Today’s sermon

Today’s gospel was about the curing of the deaf mute by Jesus. “And immediately, the man’s ears were opened, his speech impediment was removed, and he spoke plainly.” Fr. Porter’s sermon talked about how rare it is to find people who speak plainly today, especially politicians. He also talked about how medical science has changed our reality, making it possible for the deaf to hear and the blind to see. One example he mentioned was about a friend of his whose “sister-in-law’s husband” had had an operation to restore his hearing. I always have trouble connecting these relationships, but isn’t your sister-in-law’s husband your brother? Immediately I wondered what Fr. Porter really meant. Was it the sister-in-law’s second husband? Does she remain his sister-in-law after the divorce? Did he really mean the sister-in-law’s brother? I thought about asking him after Mass to, but got caught up talking to the canter and left by the other door. Anyway, I guess the point is that not too many people speak plainly.

DadFunnies09/07/03 9 comments


Patrick • 09/09/03 10:11 AM:

That reminds me of the lawyer who, willing to justify himself, said unto Jesus, And who is my sister-in-law’s husband?

And, as we all know, Jesus then told the parable of the Good Samaritan.

But really, Dad, you need to think outside your own situation. Mom is an only child, so for you, your only sister-in-law is your brother’s wife. But what if Graciela gets married? Then her husband is my sister-in-law’s husband. And he’s probably not my brother. (You never know. Dan?)

Dad • 09/09/03 12:27 PM:

I believe the friend Fr. Porter spoke of was a priest, so he wouldn’t have been married. But your point is well taken. As for parables, I prefer the prodigal daughter-in-law’s husband.

Dan • 09/09/03 1:03 PM:

to answer pat, i don’t know either.

what about “the father’s daughter-in-law’s husband who is prodigal”? does that even work? i always get a headache when figuring out family tree stuff. like in ferris bueller’s day off.

is the son STILL prodigal? or just “was”?

Patrick • 09/09/03 11:56 PM:

How do you like how that parable has completely ruined the meaning of the word prodigal? It used to mean just extravagant or abundant. You could have a prodigal harvest or a prodigal river or something. But now it means sinfully wasteful.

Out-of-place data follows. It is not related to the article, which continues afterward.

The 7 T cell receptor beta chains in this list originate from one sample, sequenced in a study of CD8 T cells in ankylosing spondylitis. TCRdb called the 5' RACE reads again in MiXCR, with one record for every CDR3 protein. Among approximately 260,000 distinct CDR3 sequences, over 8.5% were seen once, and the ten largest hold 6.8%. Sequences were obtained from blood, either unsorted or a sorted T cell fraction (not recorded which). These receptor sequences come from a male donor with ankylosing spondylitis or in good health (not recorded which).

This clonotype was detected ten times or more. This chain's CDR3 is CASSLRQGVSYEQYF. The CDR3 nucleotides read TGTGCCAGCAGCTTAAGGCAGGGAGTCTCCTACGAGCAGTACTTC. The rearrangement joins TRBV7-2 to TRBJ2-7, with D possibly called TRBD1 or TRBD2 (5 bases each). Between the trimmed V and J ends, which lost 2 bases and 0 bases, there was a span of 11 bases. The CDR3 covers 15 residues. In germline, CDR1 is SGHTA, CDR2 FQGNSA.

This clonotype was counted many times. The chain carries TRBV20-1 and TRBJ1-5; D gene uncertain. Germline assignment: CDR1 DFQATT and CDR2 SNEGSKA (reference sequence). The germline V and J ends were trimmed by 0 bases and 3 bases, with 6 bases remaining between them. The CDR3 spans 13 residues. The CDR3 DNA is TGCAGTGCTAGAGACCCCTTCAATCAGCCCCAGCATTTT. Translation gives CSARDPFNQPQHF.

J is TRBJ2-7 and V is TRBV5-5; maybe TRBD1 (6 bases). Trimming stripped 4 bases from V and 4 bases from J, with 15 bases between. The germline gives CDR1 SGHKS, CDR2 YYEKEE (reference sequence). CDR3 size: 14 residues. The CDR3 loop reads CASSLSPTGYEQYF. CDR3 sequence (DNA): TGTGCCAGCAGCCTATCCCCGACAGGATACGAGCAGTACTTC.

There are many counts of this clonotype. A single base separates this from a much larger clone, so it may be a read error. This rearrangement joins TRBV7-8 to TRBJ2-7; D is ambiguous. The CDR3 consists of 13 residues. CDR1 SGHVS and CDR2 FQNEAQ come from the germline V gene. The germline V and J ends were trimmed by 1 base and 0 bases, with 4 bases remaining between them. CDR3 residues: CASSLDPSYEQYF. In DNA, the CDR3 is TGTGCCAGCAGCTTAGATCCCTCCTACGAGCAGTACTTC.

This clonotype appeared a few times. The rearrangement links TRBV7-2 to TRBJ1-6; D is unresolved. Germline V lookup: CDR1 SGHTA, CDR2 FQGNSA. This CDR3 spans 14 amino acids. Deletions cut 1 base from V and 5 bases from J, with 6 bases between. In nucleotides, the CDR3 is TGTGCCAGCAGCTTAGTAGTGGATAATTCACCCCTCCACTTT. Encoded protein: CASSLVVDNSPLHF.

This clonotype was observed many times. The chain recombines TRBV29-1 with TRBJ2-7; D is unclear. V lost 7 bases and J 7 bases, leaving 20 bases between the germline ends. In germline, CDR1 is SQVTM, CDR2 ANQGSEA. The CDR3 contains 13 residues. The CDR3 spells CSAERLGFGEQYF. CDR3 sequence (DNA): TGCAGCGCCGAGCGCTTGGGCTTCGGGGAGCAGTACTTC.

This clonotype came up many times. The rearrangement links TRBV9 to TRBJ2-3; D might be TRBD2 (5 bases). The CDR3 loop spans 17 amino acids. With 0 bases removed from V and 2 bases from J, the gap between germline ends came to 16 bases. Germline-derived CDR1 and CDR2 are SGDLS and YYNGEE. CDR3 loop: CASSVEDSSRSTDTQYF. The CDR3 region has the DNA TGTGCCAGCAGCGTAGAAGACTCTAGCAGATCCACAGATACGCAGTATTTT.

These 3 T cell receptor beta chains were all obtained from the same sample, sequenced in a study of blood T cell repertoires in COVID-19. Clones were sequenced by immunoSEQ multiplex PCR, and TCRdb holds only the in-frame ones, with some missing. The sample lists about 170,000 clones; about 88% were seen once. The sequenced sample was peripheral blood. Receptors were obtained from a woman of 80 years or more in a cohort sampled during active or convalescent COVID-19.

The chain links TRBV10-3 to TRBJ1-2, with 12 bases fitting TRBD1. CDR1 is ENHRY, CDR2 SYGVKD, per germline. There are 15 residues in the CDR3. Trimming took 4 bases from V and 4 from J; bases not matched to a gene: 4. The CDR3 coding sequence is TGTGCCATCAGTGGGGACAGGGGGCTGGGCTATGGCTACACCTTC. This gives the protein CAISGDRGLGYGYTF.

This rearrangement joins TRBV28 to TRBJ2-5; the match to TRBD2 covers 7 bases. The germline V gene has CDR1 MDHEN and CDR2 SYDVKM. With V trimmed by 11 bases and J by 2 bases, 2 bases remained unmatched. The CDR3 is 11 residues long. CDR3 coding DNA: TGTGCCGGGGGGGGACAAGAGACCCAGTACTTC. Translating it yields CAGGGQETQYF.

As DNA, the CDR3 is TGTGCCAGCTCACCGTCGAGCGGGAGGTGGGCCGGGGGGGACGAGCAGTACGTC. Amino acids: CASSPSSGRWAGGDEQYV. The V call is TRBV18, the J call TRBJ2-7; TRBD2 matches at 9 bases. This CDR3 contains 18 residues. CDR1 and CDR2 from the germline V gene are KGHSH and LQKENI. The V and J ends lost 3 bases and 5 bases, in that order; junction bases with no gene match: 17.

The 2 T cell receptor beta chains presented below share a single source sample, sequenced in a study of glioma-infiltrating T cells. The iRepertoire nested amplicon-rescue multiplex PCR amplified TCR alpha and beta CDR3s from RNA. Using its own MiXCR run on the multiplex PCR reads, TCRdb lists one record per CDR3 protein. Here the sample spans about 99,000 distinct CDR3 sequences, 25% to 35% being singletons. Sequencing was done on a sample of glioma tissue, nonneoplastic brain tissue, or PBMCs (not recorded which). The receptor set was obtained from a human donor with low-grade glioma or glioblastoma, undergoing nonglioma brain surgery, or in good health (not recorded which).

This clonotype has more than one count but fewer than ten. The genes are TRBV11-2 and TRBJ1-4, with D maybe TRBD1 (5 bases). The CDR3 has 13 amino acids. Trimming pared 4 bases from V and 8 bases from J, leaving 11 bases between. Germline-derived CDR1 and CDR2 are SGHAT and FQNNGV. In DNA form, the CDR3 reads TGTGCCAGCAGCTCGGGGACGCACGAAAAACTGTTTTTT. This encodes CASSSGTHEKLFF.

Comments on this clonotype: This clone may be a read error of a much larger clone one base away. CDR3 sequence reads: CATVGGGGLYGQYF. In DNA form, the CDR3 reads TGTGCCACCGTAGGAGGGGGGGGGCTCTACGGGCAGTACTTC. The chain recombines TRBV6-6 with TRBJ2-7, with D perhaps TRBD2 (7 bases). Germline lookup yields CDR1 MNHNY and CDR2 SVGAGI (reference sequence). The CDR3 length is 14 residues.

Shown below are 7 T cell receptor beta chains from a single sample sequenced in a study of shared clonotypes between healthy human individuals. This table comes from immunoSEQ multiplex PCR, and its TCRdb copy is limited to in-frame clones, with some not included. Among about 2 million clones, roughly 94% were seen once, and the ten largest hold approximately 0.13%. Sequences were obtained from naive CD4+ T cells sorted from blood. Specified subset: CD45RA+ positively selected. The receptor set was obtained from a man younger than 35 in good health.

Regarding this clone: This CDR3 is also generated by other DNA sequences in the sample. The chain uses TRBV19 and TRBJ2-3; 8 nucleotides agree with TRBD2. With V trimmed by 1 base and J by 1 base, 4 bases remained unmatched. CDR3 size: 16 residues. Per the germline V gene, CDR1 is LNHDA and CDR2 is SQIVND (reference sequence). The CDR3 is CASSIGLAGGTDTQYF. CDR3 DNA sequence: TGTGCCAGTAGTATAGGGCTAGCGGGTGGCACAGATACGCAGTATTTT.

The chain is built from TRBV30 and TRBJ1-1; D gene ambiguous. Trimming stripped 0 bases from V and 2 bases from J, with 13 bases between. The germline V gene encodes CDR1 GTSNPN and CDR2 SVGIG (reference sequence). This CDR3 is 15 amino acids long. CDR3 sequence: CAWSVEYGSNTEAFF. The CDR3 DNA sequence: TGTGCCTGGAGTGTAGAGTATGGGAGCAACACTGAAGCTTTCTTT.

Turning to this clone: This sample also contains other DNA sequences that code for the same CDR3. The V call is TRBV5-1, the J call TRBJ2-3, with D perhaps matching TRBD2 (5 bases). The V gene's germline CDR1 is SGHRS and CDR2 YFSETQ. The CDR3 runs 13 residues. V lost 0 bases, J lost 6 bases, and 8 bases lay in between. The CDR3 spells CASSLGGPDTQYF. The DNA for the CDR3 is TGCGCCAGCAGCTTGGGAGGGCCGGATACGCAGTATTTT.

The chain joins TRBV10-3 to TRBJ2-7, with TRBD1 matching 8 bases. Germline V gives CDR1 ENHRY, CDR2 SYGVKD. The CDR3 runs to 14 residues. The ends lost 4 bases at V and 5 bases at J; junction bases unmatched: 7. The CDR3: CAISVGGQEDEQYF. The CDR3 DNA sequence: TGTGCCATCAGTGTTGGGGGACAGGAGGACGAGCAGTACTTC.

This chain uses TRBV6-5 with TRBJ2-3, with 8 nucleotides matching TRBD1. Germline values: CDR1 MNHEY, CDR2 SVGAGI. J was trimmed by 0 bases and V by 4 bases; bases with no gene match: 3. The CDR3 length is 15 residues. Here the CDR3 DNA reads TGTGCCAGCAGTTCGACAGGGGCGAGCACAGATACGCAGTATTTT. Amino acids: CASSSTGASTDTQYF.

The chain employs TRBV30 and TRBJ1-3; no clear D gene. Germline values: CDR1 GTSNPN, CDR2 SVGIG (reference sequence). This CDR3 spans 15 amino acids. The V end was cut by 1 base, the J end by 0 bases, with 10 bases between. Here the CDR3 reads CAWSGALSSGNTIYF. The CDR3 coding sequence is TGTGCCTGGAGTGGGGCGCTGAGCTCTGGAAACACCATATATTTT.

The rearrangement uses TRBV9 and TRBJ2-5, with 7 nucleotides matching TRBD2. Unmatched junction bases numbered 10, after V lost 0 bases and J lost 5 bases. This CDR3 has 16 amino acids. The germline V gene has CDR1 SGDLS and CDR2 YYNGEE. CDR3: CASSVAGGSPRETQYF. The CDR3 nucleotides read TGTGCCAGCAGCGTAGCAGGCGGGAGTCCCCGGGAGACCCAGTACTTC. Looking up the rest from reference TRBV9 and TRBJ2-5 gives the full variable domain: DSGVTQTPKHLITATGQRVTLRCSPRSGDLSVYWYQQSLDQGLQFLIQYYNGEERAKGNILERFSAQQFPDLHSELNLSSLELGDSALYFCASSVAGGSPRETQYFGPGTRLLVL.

Dad • 09/10/03 10:27 AM:

What do you mean used to? The parable is 2000 years old for crying out loud! True, it was spoken in Arabic and translated into Greek and Latin before King James sponsored his famous English version, but by then, the choice of prodigal to describe the son must have been apt. Besides, extravagant son works pretty well too. And anyway, I’ve never heard the word prodigal used other than in the parable.

Patrick • 09/10/03 9:06 PM:

Jesus does not use the word prodigal in his parable, not even in the King James version of it. It’s the parable’s nickname. I imagine someone could trace the usage of the term to some origin or general time, but it didn’t come in with the Bible, not even the 16th-century English version. I’m tempted to exaggeration you, Dad, but I’ll just leave it at that.

David • 09/11/03 11:49 AM:

A long time ago I heard a sermon on The Prodigal Son. The priest quoted some BC theologian who had written a big paper on The Prodigal Father, as the parable should really be called. So, I agree with Pat - the parable was just named incorrectly. In a regular Bible there are no nicknames for different parts of the Gospel. Also, the son was rather extravagant in his living, so prodigal does work with him. It’s only that it works better with the father, symbolizing God’s extravagant, abundant, lavish love for us. (so you know - prodigal is from the Latin - prodigus - meaning “to drive forth, to give away”). So yeah, Pat’s claim that prodigal now means ‘wasteful’ is true, but it always has - even with the Latin people from back in the day. :)

I do remember as a youngster thinking that ‘prodigal’ meant ‘lost’ or something like that.

Patrick • 09/11/03 12:59 PM:

I’m talking mostly about the connotation of the word. Whereas it could be a good thing to be prodigal, most people would not understand that nowadays. The son was prodigal in his throwing all his money away. The father was prodigal in his love. But people nowadays use prodigal to mean wayward or some other negative, sinful kind of word.

David • 09/12/03 1:10 PM:


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